The last strategy in the Finding Clients series is to expand your network – meeting new contacts in as many ways as possible and showing them just what an asset you might be to their professional life.
What it means:
To expand your network, you need to make yourself more visible to others in your industry – predominantly through social media and networking events. You show yourself to be an expert in your area and make sure you are very generous with your time and advice. Although this can be a strategy for seeking clients in its own right, it’s also a great complement to other strategies, making it much more likely that any initial connection will turn into a genuine prospect.
How it works :
- First, set up a professional profile/page on the social media sites where your clients hang out (don’t use your personal profile where you talk about your kids/hangovers/favourite TV shows).
- Make connections with as many people as possible – potential clients, other freelancers, people associated with your industry and anyone who shows an interest in you (even if they don’t seem immediately relevant to your business).
- Then make yourself helpful – seriously helpful – to as many of these people as possible. Share their updates, promote their work, watch out for conversations where you could provide genuine advice, introduce them to other relevant connections, and so on.
- Join LinkedIn groups, Facebook pages or other forums where people are discussing your area of expertise. Watch the conversation for a while to judge the situation, then start offering advice.
- Particularly try to identify the key influencers in your industry and make yourself known (and helpful) to them. Sometimes it only takes a single share from one of those people to give your profile a real boost.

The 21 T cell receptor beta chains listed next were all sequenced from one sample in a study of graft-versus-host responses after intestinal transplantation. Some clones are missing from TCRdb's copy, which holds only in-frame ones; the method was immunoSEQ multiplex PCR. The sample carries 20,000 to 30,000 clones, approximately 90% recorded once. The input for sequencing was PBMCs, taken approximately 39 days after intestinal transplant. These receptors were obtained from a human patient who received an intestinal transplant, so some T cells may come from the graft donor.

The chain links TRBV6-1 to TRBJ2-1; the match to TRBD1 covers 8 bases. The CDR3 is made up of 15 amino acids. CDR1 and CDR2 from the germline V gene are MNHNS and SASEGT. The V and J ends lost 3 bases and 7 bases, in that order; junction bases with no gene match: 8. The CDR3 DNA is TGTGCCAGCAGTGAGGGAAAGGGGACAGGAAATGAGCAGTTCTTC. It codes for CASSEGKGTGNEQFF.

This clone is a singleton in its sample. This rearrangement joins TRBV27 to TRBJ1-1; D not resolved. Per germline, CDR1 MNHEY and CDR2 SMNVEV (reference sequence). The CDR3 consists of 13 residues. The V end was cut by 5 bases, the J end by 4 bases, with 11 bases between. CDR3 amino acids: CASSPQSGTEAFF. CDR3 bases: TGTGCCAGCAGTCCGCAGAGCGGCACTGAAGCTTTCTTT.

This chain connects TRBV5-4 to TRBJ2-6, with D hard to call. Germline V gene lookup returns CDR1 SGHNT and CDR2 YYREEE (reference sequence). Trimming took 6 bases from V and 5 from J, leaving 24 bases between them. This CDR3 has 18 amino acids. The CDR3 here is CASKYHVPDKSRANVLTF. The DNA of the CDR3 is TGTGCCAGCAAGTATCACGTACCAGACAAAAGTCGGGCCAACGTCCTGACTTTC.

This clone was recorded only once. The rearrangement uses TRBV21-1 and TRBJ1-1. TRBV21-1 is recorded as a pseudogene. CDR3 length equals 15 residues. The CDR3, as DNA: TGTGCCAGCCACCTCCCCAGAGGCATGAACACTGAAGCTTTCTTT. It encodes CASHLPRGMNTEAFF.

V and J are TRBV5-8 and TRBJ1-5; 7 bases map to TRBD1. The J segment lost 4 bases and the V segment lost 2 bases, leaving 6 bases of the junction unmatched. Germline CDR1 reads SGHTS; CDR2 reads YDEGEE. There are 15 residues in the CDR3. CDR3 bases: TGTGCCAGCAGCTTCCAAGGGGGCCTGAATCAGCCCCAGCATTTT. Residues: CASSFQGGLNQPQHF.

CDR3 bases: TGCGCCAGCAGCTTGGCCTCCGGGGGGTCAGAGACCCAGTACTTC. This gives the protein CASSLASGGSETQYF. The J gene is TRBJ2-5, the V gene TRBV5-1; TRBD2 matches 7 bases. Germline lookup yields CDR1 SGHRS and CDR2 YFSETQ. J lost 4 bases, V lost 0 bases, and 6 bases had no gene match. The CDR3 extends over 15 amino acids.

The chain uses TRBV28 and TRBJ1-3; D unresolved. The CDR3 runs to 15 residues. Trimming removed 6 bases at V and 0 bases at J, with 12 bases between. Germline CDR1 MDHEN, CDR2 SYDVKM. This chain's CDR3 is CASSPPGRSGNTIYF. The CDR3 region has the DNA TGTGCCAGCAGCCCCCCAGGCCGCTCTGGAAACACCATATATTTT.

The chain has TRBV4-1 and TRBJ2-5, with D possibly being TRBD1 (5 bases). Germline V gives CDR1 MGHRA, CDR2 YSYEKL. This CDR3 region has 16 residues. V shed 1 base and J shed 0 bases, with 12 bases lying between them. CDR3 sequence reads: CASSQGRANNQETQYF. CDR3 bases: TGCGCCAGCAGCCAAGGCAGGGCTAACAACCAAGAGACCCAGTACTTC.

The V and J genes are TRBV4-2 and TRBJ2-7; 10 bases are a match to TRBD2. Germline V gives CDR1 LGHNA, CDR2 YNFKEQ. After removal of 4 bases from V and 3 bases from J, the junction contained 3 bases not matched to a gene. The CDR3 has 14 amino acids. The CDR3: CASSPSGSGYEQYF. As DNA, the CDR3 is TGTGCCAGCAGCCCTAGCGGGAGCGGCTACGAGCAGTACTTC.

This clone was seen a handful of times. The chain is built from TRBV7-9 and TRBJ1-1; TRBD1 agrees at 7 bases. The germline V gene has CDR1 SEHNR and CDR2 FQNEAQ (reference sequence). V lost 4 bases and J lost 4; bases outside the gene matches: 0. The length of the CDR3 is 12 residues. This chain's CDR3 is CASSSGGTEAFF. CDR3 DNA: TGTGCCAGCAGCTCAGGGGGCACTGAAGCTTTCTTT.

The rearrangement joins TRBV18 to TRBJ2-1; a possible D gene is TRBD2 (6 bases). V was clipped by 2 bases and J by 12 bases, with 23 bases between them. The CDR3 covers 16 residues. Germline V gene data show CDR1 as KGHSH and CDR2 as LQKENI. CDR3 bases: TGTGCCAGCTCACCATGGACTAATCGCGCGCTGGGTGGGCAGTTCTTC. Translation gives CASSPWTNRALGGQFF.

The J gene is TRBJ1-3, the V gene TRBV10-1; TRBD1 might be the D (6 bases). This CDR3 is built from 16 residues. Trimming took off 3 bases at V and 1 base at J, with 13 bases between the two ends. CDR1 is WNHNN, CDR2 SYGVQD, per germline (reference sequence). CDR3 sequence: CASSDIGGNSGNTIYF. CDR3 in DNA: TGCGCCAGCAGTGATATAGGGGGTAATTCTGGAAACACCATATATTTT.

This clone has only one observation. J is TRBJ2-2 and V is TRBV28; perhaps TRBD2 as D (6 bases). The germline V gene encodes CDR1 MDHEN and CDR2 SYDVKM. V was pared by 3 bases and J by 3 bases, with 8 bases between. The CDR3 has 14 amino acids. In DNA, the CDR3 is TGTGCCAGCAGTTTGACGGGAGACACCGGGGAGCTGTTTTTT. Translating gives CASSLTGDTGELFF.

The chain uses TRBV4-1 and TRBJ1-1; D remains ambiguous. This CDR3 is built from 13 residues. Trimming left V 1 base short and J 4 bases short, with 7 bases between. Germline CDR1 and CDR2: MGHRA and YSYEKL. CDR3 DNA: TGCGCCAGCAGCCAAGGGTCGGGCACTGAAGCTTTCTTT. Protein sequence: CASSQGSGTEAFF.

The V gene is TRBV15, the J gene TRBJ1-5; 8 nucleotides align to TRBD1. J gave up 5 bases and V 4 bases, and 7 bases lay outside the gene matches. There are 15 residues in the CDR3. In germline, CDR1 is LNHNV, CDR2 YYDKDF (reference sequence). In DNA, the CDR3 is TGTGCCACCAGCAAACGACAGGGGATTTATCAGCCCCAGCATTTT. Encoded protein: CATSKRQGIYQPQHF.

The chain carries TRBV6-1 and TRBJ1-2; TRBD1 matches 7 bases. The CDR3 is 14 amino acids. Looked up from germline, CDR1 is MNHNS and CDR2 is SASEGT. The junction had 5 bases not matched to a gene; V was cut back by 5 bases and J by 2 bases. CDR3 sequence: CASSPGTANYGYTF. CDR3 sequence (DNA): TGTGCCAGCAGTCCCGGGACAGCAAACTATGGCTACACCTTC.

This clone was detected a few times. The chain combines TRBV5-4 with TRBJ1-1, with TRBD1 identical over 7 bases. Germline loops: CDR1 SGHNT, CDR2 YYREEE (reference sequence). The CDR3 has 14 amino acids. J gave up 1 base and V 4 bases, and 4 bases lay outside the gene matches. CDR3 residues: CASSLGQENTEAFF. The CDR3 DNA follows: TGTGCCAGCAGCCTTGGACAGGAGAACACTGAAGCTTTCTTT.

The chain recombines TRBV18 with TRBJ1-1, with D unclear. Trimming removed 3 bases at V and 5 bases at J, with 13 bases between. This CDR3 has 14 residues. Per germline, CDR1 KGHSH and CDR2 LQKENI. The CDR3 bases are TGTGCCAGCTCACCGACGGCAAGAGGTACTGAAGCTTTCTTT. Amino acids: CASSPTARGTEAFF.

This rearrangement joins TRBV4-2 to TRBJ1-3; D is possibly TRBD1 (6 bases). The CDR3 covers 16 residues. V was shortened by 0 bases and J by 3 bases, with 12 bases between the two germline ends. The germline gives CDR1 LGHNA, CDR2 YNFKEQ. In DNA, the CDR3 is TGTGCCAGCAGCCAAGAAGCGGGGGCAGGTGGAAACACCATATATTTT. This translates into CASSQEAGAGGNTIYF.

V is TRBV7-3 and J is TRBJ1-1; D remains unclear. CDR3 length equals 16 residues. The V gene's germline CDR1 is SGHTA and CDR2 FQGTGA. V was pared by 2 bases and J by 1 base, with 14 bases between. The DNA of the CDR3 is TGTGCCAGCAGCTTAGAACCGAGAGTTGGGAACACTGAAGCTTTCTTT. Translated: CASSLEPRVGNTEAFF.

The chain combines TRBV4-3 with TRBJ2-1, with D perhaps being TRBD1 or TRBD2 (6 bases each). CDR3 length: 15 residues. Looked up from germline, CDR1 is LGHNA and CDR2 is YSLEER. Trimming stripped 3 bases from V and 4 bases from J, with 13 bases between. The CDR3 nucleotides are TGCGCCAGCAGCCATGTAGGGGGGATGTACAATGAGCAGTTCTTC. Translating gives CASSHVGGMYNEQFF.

- Don’t just go wading into any of these environments with a loud-hailer to talk about your own services. Although it’s fine to occasionally mention what you do, or provide links to your own site, you should try to ensure that the majority of your contributions either simply build relationships or offer free help with no strings attached.
- When the time comes for one of your connections to need your skillset, they may remember your helpful attitude and might just get in touch. It also means you’re more likely to hear the buzz when opportunities arise.
- You can repeat the same process with people you meet through networking events. Find out their preferred way to keep in touch, and look out for opportunities to help them.
The Freelance Parents View:
To me, social media is the perfect way for parents to do networking without having to go to all of those business breakfasts and evening seminars which clash so perfectly with the school run or bedtime. Tweeting, liking and commenting can be slotted in throughout the day (even when children are around), and what’s more, it feels like a bit of a party.
Giving advice (along with a brief mention that you do this for a living) doesn’t feel like the hard sell – it feels good to help others. Your network is also likely to start snowballing, as people repay the favour of connecting you with others and promoting your services.
What other freelancers say:
I got my first client via a cry for “a pair of hands” on Twitter. Still copywriting & tweeting 3 years on!
I got my first client from Twitter… He had seen me about and when he was looking for help with his new business, he emailed me. We were a good fit, he liked my prices, first client!
My first ever freelancing client was found during a weekly #DevonHour Twitter chat. In a burst of spontaneity I tweeted that I was a freelance writer, taking on clients and within five minutes, I had my very first offer from a local website design company!
To round up:
Remember that the key to expanding your network is to be visible, be friendly and be helpful. It’s a relatively long term and potentially time-consuming strategy, but one every freelancer should include in their toolkit these days.
Each of the potential networking ‘venues’ is a massive topic in it’s own right, to which I couldn’t possibly do justice in this single post. Luckily there are lots of excellent resources on the web for further reading. Here are a few of my own favourites:
Before you go, I’d love to know – do you prefer to network face-to-face or online?